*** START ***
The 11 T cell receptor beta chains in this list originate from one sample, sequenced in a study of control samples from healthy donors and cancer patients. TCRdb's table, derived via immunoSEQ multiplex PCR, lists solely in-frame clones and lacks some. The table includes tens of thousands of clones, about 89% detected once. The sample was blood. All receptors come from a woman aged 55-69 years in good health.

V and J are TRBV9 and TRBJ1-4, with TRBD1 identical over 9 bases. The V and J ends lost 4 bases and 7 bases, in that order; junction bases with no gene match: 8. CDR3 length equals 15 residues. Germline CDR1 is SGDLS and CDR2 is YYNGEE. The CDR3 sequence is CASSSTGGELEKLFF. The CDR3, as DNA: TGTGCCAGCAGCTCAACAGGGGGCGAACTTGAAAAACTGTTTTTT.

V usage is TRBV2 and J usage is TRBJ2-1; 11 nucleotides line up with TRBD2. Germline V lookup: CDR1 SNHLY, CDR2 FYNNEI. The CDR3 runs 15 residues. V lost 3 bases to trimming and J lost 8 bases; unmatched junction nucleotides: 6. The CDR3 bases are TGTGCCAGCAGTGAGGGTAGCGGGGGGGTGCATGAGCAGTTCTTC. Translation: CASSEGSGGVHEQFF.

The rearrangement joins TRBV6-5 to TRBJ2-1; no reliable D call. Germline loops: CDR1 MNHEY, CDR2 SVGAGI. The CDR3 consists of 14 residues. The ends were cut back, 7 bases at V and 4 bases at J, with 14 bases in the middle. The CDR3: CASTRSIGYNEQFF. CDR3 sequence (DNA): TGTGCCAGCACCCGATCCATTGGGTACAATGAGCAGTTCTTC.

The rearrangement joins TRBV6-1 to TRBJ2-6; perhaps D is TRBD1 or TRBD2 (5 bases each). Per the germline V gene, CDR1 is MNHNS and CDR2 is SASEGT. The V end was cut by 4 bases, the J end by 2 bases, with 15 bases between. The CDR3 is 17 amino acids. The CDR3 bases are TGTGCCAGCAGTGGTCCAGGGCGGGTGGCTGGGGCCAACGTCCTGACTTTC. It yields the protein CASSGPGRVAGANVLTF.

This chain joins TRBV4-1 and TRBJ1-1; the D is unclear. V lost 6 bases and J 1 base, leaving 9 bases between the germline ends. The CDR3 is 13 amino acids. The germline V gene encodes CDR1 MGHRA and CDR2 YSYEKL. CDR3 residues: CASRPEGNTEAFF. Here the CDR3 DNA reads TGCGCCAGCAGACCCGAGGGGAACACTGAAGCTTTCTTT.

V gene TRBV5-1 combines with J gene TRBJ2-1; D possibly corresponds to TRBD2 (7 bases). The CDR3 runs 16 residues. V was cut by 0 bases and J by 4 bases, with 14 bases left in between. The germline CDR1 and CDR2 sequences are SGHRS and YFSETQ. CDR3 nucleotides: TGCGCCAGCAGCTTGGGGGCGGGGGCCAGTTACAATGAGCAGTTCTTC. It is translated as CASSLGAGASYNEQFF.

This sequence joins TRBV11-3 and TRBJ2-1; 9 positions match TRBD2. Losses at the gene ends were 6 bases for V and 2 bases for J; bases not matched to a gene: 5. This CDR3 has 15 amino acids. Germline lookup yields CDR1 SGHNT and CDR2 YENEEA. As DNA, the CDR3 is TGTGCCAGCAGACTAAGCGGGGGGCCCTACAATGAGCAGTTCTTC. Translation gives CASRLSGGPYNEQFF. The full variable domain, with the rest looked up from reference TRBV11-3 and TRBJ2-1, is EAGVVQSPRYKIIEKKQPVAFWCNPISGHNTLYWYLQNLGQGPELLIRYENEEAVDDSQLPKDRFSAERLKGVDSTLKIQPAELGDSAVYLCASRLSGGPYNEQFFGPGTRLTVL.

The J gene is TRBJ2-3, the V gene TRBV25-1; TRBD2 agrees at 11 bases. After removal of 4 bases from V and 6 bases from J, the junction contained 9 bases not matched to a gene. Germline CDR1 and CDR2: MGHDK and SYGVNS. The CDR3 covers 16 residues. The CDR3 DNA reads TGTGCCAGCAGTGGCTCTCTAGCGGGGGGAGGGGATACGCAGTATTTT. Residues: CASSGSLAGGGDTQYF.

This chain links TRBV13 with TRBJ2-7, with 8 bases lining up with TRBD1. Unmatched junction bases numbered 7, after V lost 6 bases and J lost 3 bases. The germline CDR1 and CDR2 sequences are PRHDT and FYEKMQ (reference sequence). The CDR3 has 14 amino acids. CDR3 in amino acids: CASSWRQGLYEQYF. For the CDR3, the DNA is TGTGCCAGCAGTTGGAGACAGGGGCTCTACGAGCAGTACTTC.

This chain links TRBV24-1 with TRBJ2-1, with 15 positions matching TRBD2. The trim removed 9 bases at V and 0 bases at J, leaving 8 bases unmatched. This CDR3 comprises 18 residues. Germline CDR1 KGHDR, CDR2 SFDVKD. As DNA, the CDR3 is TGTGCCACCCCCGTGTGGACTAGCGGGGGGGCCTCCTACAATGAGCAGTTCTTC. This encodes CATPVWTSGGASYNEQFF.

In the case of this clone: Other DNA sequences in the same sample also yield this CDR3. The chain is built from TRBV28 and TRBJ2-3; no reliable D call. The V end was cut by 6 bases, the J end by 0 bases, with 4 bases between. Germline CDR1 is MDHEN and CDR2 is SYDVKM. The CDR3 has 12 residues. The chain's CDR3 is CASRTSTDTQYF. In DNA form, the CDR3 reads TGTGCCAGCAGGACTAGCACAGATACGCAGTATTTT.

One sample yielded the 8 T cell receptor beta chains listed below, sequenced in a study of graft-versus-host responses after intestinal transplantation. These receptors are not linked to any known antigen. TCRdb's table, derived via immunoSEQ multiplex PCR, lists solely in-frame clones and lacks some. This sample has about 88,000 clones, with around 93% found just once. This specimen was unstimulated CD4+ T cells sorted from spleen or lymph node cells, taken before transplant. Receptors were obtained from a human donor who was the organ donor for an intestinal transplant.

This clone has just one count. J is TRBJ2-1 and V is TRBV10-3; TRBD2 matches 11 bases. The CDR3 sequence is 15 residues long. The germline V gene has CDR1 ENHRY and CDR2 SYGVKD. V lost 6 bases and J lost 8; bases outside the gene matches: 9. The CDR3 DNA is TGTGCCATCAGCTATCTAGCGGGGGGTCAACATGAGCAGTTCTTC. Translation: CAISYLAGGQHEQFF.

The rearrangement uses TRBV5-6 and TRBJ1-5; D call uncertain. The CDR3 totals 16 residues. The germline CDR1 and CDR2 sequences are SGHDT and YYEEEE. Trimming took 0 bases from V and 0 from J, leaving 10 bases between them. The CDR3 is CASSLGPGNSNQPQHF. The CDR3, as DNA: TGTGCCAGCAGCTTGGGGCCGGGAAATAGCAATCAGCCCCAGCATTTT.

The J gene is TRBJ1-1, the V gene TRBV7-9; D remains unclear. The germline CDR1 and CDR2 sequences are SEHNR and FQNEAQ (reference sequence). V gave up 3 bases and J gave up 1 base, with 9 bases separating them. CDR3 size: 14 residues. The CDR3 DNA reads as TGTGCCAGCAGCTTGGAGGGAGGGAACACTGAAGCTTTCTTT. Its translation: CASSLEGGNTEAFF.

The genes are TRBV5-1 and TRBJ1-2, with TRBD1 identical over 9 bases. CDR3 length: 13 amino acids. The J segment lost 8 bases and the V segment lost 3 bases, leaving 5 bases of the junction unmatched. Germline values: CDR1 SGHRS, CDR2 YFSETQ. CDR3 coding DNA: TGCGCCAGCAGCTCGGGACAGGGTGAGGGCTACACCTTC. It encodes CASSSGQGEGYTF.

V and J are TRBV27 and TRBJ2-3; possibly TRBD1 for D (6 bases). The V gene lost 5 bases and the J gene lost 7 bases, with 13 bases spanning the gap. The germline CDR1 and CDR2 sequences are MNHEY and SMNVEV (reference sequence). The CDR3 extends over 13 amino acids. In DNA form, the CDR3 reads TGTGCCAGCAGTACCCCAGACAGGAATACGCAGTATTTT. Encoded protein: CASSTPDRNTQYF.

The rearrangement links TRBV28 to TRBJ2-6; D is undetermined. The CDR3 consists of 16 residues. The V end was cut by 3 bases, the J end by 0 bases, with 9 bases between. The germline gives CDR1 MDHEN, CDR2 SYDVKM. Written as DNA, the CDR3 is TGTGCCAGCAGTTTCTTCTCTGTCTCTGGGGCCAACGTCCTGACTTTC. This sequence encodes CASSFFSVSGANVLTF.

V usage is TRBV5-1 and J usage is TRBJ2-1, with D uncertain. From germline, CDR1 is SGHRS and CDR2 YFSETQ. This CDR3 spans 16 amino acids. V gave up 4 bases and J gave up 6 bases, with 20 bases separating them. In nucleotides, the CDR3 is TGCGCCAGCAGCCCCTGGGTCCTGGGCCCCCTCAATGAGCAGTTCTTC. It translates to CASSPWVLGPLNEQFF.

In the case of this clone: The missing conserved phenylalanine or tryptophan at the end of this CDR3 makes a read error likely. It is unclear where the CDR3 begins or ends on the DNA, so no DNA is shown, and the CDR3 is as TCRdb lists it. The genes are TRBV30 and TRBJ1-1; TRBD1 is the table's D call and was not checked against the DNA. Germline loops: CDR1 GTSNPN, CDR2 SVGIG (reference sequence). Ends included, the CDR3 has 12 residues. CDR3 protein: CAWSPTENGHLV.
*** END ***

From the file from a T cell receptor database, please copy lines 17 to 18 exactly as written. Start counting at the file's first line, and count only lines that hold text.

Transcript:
The genes are TRBV5-1 and TRBJ1-2, with TRBD1 identical over 9 bases. CDR3 length: 13 amino acids. The J segment lost 8 bases and the V segment lost 3 bases, leaving 5 bases of the junction unmatched. Germline values: CDR1 SGHRS, CDR2 YFSETQ. CDR3 coding DNA: TGCGCCAGCAGCTCGGGACAGGGTGAGGGCTACACCTTC. It encodes CASSSGQGEGYTF.

V and J are TRBV27 and TRBJ2-3; possibly TRBD1 for D (6 bases). The V gene lost 5 bases and the J gene lost 7 bases, with 13 bases spanning the gap. The germline CDR1 and CDR2 sequences are MNHEY and SMNVEV (reference sequence). The CDR3 extends over 13 amino acids. In DNA form, the CDR3 reads TGTGCCAGCAGTACCCCAGACAGGAATACGCAGTATTTT. Encoded protein: CASSTPDRNTQYF.